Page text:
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Pauli Murray to be the first Howard alumna to grace a new line of U.S. quarters

Howard alumna, attorney and activist Pauli Murray to join four other women in becoming one of the faces of the 2024 line of U.S quarters, as announced by the U.S Mint.

Pauli Murray was an American civil rights activist, promoter of gender equality, legal scholar, author and priest responsible for the legal strategy behind some of the U.S.’s biggest civil rights and gender equality cases. Murray will now join an exclusive club of Black women and change makers to be featured on a US coin. (Photo courtesy of The Dig)

The U.S. Mint recently revealed the next five women to be included in the upcoming 2024 quarter circulation. Included alongside other historical trailblazers is the Rev. Dr. Pauli Murray, the first Howard alum featured on U.S. currency.

Born in 1910, Baltimore native Murray was one of the foremost civil rights and gender equality advocates of the 20th-century. Murray graduated first in her class at the Howard University School of Law in 1944, among an all-male cohort.

“It’s inspiring to see a Black female civil rights advocate on U.S. currency and receiving the recognition they deserve,” junior elementary education major Alexis Crawley said, given the consistent lack of recognition and respect afforded to Black women.

During her time studying at Howard’s School of Law, Murray became hyper-aware of the unique oppression faced by Black women, an experience Murray coined “Jane Crow.”

Following her graduation from Howard Law, she continued to study law at other institutions, despite consistently facing gender and race barriers. She was the first African American to earn a Doctor of the Science of Law (JSD), an advanced law degree equivalent to a Ph.D., from Yale Law School. 

Murray eventually became a law professor at Yale, co-founded the National Organization for Women in 1966 and later became the first Black woman Episcopal priest in 1977.

Juliana Sellers is a junior political science major in the Howard University BA/JD program who is inspired by Murray’s trailblazing legacy. “It shows how much impact and influence Howard students have not only in our own communities but the nation,” Sellers said.  

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“I see it as a huge accomplishment and something to add to the long list of ‘why Howard is such an amazing place’,” she said. 

“States’ Laws on Race and Color,” one of Murray’s most prominent works, served as an essential framework for civil rights and the legal protection of gender equality. 

Murray also co-authored “Jane Crow and the Law: Sex Discrimination and Title VII” which featured an extensive discussion on the intersectional oppression of Black women, asserting that race, gender and sexuality were not separate from one’s identity. 

Murray inspired Ruth Bader Ginsburg’s argument in Reed v. Reed, a case challenging sex-based discrimination by drawing a parallel between sex-based discrimination and Jim Crow laws.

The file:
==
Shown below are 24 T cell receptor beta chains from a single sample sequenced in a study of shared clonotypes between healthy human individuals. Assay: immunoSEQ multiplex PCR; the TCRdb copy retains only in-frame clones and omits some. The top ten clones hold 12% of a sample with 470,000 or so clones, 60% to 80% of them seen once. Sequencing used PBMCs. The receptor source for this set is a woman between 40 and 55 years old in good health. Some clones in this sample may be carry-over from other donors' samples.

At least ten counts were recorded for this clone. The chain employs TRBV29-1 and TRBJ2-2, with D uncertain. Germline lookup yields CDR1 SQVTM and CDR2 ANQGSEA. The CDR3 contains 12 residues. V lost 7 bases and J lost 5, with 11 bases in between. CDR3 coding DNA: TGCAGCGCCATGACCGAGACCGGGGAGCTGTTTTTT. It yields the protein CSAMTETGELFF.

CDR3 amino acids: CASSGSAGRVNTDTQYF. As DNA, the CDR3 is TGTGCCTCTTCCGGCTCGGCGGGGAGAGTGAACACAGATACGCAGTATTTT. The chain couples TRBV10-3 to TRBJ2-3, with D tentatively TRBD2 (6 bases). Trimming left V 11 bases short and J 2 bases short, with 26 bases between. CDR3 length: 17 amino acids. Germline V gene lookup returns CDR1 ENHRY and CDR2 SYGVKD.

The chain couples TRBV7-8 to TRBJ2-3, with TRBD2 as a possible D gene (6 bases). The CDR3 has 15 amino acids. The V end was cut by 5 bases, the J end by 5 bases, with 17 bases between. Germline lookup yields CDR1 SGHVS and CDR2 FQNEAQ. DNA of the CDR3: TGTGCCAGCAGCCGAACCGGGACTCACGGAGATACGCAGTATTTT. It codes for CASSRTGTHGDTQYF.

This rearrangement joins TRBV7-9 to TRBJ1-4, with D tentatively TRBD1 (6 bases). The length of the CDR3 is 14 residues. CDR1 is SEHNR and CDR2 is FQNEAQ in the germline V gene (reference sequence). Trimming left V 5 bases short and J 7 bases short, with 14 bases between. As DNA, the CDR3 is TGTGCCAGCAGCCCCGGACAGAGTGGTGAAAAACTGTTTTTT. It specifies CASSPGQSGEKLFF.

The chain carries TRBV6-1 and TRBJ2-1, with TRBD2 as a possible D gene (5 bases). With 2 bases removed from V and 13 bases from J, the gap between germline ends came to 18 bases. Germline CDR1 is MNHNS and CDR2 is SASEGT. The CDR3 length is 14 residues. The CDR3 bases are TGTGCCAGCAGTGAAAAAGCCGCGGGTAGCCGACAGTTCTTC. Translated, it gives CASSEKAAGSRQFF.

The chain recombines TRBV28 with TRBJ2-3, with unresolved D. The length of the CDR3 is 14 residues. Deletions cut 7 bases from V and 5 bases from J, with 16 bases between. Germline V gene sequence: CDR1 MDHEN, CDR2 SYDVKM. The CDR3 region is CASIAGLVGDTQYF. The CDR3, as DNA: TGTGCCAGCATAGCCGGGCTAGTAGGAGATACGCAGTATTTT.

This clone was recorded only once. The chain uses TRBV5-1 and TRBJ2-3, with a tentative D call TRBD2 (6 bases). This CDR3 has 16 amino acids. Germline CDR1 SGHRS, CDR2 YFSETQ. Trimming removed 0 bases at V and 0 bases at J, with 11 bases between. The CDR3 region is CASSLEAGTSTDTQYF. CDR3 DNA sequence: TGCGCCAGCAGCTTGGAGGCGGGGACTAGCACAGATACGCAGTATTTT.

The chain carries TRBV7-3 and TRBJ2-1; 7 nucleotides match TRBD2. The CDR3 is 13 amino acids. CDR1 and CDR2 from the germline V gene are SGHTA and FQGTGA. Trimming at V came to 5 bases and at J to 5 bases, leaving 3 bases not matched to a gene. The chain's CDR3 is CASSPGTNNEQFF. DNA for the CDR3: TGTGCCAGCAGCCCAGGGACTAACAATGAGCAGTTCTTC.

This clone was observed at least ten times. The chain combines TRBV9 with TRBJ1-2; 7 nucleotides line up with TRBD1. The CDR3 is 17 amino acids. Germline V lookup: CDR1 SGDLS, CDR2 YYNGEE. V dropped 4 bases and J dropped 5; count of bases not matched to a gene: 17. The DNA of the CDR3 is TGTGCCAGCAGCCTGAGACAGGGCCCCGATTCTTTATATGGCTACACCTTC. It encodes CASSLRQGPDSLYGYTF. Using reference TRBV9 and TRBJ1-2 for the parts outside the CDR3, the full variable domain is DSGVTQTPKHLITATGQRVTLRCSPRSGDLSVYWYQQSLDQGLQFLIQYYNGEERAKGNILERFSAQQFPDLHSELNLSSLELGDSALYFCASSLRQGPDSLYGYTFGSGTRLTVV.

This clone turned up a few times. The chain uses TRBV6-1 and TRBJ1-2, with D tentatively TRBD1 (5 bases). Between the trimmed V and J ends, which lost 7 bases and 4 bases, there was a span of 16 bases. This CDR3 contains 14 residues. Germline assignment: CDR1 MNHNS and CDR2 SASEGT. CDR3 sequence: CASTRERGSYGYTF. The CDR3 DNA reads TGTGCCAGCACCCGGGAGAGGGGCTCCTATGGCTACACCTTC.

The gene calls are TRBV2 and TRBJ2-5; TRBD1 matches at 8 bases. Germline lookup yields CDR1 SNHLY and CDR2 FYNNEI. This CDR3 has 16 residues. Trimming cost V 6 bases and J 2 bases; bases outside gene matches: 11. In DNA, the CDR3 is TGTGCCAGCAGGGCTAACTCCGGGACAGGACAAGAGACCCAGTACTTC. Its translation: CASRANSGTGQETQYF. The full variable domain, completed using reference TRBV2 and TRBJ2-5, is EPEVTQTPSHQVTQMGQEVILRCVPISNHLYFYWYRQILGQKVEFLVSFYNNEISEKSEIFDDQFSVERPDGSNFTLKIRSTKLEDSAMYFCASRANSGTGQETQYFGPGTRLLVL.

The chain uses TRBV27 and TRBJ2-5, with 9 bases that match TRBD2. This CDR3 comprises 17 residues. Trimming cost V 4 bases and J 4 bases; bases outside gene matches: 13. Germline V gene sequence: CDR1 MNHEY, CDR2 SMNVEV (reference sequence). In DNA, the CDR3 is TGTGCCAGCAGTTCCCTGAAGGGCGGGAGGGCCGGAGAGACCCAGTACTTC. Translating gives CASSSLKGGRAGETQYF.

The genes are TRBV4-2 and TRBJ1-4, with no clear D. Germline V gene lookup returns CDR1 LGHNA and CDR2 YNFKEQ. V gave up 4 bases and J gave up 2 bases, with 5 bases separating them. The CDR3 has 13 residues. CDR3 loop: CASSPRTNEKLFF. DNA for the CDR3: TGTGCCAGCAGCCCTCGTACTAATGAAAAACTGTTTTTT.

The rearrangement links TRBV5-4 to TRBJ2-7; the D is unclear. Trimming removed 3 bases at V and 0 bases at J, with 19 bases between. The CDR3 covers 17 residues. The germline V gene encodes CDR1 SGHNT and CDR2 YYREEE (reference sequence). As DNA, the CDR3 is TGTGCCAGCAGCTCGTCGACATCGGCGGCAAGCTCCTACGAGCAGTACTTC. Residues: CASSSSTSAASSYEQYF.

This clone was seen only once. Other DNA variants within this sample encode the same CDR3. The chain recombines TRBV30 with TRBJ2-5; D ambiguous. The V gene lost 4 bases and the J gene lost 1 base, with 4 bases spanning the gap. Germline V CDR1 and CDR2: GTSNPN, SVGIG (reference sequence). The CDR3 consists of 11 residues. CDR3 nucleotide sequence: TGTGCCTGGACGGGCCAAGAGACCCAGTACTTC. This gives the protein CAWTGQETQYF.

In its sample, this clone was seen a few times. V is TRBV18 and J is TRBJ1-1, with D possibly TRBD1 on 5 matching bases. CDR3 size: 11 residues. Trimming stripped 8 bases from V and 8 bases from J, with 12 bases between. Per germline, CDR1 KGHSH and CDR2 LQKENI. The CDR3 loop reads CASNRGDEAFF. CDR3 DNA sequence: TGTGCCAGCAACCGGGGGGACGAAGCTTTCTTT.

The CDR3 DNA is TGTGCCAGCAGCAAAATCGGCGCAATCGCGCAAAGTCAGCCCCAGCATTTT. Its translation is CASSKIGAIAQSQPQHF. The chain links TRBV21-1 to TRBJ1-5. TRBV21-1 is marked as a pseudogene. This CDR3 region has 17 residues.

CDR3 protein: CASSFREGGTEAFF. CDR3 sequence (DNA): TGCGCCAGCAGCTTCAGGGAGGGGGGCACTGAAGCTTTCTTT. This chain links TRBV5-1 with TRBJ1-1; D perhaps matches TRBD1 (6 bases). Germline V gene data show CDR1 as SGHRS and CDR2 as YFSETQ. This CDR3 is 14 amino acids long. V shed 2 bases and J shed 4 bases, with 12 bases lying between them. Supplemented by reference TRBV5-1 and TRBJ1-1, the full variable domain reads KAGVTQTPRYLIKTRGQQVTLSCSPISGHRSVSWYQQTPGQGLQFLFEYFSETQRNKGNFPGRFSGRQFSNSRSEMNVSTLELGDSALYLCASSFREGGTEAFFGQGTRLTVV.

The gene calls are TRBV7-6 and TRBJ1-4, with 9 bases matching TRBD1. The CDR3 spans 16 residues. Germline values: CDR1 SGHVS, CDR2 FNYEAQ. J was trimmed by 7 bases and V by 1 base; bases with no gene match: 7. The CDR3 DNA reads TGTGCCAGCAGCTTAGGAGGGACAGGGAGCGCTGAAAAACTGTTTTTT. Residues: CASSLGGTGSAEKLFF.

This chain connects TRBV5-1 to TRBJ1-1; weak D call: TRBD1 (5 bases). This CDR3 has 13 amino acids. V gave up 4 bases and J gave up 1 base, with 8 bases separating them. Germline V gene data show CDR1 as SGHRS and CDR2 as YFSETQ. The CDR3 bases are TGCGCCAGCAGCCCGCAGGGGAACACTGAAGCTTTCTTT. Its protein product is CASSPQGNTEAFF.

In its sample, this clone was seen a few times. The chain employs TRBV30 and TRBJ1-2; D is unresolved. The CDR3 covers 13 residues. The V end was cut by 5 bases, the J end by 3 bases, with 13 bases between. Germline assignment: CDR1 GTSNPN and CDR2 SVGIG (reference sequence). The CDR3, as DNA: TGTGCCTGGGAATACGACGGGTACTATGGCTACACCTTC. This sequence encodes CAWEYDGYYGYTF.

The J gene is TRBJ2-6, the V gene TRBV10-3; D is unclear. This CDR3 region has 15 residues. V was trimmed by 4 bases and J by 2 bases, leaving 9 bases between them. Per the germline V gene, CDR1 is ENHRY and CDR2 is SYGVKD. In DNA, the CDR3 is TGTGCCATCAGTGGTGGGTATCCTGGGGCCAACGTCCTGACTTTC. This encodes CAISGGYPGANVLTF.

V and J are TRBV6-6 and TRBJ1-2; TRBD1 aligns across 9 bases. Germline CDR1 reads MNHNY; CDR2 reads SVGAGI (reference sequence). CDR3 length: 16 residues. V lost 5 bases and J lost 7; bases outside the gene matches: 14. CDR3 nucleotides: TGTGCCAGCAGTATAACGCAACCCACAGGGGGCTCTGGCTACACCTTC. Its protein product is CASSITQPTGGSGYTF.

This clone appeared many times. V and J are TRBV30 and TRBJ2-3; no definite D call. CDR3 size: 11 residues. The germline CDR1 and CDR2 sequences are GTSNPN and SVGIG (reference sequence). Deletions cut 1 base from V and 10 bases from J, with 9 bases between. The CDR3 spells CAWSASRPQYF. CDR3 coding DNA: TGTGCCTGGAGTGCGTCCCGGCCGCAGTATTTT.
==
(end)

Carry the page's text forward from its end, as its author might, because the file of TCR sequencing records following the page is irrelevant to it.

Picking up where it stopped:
Murray’s refusal to compartmentalize her identity fueled her passion for legal activism, while her impact was hidden behind Black male civil rights leaders for decades. 

A prominent example of Murray’s concealed historical influence is the lack of public recognition for the role she played in Brown v. The Board of Education. Unbeknownst to many stakeholders, Murray actually suggested the legal strategy employed by Thurgood Marshall by challenging the “separate but equal” clause in Plessy v. Ferguson.

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The consistent erasure of Murray’s historical contributions makes her selection as the first Howard alumni featured on U.S. currency immensely significant.

Following the Amazon Prime documentary “My Name is Pauli Murray” release, more people have learned of Murray’s story. In contemporary society, Murray’s ideas can be found in courses taught at Howard as students continue to be inspired by her legacy.

Tye Compton, a senior political science major and Howard’s Future Law Scholars Association’s (FLSA) president, shared his dedication to learning more about notable Howard-educated lawyers like Murray.  

“Many people don’t know about the integral history of Pauli Murray, but her involvement within the Civil Rights Movement to expand protections for gender equality is the biggest thing I’ve learned from her,” Compton said. 

Compton mentioned that he is inspired to continue Murray’s legacy by implementing programming and providing opportunities in FLSA that will prepare and assist the next generation of Black lawyers.

According to the U.S. Mint, Murray’s face will be produced on the tail of 600 million quarters, framed within the word “HOPE,” representing her belief that societal reform is possible when anchored with hope. 

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The coins will also contain a line from her poem “The Dark Testament,” which describes hope as “a song in a weary throat.” While the sequence of the 2024 American Women Quarters Program honoree circulation has yet to be released, Murray’s quarter will be produced for 10 weeks of the year.

Editor’s note: Murray’s personal writings about her gender expression and sexuality, and the interpretations of those writings, have been a long-standing debate among gender studies scholars and historians. The Hilltop has decided to use she/her pronouns in alignment with how she identified while living and historical precedent. 

Copy edited by Alana Matthew


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